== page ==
At AWDF we recognize the importance of celebrating women in our daily lives and during the month of March we especially invite the public to join us in this joyous task. This year, we marked the day with three special events, each of which had a strong recurring theme: Voices and Truth.
AWDF believes conversations like these are vital to changing stereotypical notions about African women and their role in society.
Renowned Ghanaian photographer Nana Kofi Acquah’s photo exhibit “Don’t Call Me Beautiful,” was a work that focused on displaying the complexity and variety of the African woman, and in that vein it definitely succeeded. AWDF held a panel discussion at the close of the exhibition, on 8th March – Journée internationale de la femme – to explore these themes and to question the relevancy of the word resilience in connection to the African woman. The event took place at Alliance Francaise Accra.
The room was filled with members and staff of Alliance Francaise Accra and an engaged public. At times contentious, never dull, the panel, which was moderated by Kinna Likimanni, discussed notions of beauty, colour and skin bleaching, with active participation from the audience.
Our second panel discussion organized jointly with the Centre For Gender Studies and Advocacy ( CEGENSA) on Friday March 11 was another opportunity to tackle thorny issues.
The theme “About Last Night,” focused heavily on student relationships, date rape, and sexual abuse on Legon Campus and the ways in which victims are treated both by the institution and their peers. The room was full of students from the University and some students from SOS-Hermann Gmeiner International College. A few young undergraduate women were brave enough to share harrowing stories of their own abuse that they’d suffered on Legon Campus and the lack of response that followed it.
“He walks around here like this untouchable, charming guy and no one knows that this is what he really is,” said a young woman about the male student friend who assaulted her.
And she was not the only one– many students and people in the room expressed the unfairness of society’s expectations for young girls and the need for women to be the ones who guard themselves from sexual assault. It was clear that there was much to discuss, and the event ended on a note of bittersweet hope for all involved.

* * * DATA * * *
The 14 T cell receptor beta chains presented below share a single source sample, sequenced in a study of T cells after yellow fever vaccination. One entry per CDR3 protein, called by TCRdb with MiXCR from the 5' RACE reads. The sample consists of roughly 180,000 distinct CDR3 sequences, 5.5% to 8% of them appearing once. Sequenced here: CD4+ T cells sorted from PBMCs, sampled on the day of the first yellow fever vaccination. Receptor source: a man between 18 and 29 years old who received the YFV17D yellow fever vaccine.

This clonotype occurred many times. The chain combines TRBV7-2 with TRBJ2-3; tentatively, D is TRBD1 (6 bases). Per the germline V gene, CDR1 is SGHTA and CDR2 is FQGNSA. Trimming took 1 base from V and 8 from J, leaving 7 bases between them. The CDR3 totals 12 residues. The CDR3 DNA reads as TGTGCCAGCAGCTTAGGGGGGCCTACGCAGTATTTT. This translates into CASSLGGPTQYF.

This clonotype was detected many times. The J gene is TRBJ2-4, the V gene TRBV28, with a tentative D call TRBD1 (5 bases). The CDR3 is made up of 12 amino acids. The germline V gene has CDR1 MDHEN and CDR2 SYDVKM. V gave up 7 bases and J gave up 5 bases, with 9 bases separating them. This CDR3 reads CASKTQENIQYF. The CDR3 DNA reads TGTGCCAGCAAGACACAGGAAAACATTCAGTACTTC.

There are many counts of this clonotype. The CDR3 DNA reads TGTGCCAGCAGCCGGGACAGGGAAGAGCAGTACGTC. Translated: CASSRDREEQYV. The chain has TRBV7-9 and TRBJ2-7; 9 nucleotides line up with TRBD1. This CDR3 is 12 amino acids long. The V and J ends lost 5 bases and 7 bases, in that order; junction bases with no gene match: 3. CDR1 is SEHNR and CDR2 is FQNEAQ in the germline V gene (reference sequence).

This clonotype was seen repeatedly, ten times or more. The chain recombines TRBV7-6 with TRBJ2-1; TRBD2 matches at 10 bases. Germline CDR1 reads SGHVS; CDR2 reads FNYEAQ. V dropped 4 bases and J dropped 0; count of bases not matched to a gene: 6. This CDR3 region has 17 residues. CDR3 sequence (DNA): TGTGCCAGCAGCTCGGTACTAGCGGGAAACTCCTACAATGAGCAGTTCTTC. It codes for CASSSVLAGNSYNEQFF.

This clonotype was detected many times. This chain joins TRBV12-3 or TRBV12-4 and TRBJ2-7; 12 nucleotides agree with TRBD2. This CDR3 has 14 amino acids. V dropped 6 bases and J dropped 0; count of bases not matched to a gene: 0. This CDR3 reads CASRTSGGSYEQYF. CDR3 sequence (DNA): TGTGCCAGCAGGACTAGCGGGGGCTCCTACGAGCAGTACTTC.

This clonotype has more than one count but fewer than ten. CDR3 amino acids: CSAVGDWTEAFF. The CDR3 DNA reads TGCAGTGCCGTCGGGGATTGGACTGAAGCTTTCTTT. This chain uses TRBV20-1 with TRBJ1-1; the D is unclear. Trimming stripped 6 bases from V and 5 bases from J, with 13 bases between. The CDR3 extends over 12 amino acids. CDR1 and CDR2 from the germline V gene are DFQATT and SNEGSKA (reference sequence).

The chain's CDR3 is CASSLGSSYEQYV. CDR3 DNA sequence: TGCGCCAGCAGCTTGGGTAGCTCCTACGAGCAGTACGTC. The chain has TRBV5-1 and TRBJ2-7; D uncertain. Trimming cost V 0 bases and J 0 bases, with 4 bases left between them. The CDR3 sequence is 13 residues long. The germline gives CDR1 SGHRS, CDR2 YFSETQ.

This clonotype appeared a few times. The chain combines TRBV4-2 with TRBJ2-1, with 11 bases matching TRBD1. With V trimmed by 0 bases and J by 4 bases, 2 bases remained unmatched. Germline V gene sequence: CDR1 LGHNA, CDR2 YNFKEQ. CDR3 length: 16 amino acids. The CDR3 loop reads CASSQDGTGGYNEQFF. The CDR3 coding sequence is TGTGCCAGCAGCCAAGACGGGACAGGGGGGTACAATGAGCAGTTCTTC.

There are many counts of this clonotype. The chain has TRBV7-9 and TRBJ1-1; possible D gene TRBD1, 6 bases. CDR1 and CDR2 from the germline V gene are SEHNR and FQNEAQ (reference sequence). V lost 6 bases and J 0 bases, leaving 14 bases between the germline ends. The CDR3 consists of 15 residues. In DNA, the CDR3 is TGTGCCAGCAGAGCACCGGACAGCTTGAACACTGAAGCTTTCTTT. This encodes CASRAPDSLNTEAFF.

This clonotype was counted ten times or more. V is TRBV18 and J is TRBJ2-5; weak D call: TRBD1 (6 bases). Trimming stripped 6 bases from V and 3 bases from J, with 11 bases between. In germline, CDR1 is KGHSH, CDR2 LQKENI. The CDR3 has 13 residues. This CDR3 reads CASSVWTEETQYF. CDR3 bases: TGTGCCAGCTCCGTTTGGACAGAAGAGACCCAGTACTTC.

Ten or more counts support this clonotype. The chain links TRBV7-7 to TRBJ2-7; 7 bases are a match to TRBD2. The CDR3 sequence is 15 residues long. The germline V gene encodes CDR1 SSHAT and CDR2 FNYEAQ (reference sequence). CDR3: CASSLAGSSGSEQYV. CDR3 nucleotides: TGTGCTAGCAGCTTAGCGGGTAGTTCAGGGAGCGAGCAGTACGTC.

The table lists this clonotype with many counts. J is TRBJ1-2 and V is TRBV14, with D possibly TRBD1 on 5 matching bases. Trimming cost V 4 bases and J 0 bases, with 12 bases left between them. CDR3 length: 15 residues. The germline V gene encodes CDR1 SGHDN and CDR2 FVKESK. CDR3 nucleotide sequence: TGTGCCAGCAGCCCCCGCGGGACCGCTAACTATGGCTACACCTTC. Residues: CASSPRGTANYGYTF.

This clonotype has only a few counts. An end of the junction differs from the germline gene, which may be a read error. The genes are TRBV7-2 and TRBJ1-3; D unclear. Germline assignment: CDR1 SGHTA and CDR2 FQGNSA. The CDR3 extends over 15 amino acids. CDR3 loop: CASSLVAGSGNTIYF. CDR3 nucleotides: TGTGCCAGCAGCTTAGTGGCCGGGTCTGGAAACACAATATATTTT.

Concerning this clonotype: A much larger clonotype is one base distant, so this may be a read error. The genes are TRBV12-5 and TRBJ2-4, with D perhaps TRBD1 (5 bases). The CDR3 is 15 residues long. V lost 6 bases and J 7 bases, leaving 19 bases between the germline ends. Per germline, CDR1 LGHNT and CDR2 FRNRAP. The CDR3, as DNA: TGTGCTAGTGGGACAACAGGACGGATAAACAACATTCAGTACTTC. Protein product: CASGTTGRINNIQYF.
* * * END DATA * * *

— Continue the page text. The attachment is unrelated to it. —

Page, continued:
One high note was the presence of the SOS students (all female), whose vocal and confident contributions underlined their heightened self-awareness and knowledge of women’s rights and feminism.
“They were the real stars of tonight. They absolutely made my day – and the entire programme,” said Prof. Audrey Gadzekpo, who acted as moderator for the discussion.
We wrapped up the week with a celebration of music at Accra’s cultural mecca Alliance Francaise, where the Francophonie festival began with a concert by Malian singer Fatoumata Diarawa.
At AWDF we recognize the importance of the arts as a tool to promote social justice and a medium to nurture and raise the profile of African women and their achievements. Teaming up with Alliance Francaise and other partners for Diawarra’s concert was a way in which we could salute one of the continent’s brightest talents.
After a soulful curtain opener by AWDF’s communications staffer “Suga” and high-energy Ghanaian musician Sherifa Gunu, Fatoumata hit the stage for an unforgettable night of music and dance. Two of Fatoumata’s songs, “Oumou” which celebrates African Female Artistes and “Boloko,” a song with a strong anti FGM message, reinforced the power of music as a tool for social change.
From the various ways in which we portray women in art to the lives women lead in silence, these events examined the truth of African women, finding it painful, complicated and inspiring.
African women and their achievements and struggles must be celebrated and discussed. And the spirit of International Women’s Day, that week and month must be carried through the entire year if we are to reach the goal of gender parity. For us at AWDF we will continue to strive to see that women are understood as deserving of recognition, celebration and a voice.